Like many GOP candidates, opposition to the Afford-able Care Act plays hugely in the rhetoric of the stump. The GOP moniker for the 2014 elections has been “repeal and replace,” with few details as to what would substitute for the ACA. When asked about his legislative plan to provide universal access to affordable health care, Hollis replied vaguely, “Several members of Congress have introduced market-based healthcare plans that enhance care and accessibility at an affordable price. In the U.S. Senate, I will work with colleagues on both sides of the aisle to craft legislation that addresses the needs of the American people without compromising my conservative values.

Even if he wins, and the GOP captures the majority, effectively there will be an evenly divided US Senate, roughly 50/50. When asked, on what issues will you break party and back the Democrats? Where are the realistic changes of cross-party legislation, that you endorse, Hollis answered, “Bi-partisan jobs bills from the House should be considered and passed in the U.S. Senate. Unfortunately, Majority Leader Harry Reid is too concerned with being an obstructionist to progress, and common sense legislation is piling up like two-by-fours. America deserves better. At the very least, Republicans and Democrats can work together to enhance economic growth and investment by repealing ridiculous regulations and mandates.”

He also supported Louisiana issues such as sugar price supports, repealing Biggert-Waters, and having federal reinsurance for hurricane damage, similar to policies in place on terrorist insurance coverages. He also added, “We need a storm barrier at the Chef Pass and Rigolets [to stop storm surge from entering Lake Pontchartrain] and yes I can work to secure [$2 billion] funding in Washington.”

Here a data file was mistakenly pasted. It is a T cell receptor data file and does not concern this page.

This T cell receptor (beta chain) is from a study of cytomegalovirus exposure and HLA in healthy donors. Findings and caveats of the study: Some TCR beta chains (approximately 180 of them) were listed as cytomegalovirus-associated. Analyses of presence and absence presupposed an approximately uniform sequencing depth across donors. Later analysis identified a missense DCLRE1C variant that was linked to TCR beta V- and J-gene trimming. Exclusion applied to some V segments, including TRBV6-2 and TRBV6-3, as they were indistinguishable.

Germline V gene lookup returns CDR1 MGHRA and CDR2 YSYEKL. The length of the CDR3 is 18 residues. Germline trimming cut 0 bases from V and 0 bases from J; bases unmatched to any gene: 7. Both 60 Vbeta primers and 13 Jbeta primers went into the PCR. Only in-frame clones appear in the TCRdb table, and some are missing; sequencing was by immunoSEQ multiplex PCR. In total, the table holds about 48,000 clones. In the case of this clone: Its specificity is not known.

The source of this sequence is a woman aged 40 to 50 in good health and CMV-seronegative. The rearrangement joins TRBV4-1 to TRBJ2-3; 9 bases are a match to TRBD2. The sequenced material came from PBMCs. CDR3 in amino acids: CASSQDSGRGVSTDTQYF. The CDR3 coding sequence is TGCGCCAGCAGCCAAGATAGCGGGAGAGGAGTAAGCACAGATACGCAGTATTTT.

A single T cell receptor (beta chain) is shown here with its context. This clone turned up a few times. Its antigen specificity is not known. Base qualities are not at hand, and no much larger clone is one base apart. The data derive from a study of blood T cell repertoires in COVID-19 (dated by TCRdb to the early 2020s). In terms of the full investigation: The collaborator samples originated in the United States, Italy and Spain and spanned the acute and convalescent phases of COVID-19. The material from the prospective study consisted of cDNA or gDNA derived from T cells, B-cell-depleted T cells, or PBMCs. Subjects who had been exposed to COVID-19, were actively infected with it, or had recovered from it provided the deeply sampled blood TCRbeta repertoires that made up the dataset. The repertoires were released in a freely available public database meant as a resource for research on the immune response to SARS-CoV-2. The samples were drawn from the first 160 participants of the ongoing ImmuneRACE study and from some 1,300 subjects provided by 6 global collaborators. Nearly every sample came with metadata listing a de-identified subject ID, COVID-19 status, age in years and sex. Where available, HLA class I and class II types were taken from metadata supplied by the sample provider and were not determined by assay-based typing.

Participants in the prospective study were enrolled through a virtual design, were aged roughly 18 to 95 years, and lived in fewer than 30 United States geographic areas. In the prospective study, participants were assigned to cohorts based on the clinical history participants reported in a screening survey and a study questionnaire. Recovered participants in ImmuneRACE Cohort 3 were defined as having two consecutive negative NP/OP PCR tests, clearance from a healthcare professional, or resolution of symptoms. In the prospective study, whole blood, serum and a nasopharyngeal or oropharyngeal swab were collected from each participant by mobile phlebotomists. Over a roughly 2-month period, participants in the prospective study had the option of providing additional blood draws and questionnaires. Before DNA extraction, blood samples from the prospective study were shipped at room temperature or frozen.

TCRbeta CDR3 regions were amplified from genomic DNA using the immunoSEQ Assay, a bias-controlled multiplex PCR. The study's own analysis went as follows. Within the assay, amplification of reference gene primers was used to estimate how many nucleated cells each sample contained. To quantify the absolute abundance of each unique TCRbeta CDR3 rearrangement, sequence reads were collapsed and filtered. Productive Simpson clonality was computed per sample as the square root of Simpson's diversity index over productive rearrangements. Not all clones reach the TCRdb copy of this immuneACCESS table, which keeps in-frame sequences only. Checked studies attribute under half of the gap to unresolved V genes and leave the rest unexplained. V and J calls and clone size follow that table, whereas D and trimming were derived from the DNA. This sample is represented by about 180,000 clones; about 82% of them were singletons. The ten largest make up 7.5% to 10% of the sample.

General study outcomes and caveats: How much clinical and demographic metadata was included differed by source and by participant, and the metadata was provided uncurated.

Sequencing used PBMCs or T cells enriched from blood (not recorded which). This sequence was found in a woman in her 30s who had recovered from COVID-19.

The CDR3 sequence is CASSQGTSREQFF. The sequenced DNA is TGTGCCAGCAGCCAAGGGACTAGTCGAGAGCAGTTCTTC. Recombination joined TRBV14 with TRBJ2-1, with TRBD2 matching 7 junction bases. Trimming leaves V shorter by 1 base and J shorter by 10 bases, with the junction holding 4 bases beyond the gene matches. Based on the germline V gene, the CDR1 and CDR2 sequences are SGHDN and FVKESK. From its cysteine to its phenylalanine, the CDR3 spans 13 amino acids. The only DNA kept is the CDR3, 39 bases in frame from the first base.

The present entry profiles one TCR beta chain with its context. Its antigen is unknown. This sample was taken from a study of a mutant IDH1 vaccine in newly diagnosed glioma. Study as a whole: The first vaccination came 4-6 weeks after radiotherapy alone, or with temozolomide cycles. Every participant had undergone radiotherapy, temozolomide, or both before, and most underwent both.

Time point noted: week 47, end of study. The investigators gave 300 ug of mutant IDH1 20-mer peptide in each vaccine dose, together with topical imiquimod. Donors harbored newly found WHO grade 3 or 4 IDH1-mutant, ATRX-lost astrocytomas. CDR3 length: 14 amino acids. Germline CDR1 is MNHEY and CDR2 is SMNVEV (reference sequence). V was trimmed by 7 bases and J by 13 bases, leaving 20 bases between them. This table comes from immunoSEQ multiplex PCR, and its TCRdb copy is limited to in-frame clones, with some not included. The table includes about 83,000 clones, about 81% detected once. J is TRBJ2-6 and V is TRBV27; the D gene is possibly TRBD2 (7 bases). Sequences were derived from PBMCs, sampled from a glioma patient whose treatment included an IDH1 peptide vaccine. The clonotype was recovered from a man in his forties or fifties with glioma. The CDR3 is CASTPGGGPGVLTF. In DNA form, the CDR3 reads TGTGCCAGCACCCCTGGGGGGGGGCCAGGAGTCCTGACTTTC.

In fact, Hollis promised to accelerate the flow of recovery dollars to New Orleans, hardly a popular issue in the Senate GOP caucus, by stating, “In Washington, the squeaky wheel gets the grease. I will be an outspoken champion for our state and won’t rest until we receive every dollar promised.”

The State Rep. also took a hard swerve to the right in rejecting any compromise on immigration. He does say the defense budget might need to be smaller, and “To remain a viable superpower, the United States must reign in out-of-control spending and balance the budget.”

As for calls for fundamental tax reform, the State Rep. attacked the administration, “Our country doesn’t have a revenue problem, it has a spending problem. Under President Obama’s failed leadership, work has been discouraged and small business owners and investors demonized. This must end. We can fire up the national economy by lowering marginal incomes rates permanently and creating a clear, consistent playing field for businesses and investors.”

Hollis concluded, touching on his experience operating a successful, multi-million dollar rare coin business, “Louisiana needs a proven leader in Washington. Of all the candidates for this race, I’m the only one who fits the bill. I don’t talk about job creation in some haphazard way. I’ve actually created jobs. I don’t talk about stopping Obamacare, reckless spending, or tax hikes. I’ve actually worked to do these things in the State House. And I don’t just talk about the importance of reviving the American Dream. I’ve actually lived it.”

This article originally published in the June 9, 2014 print edition of The Louisiana Weekly newspaper.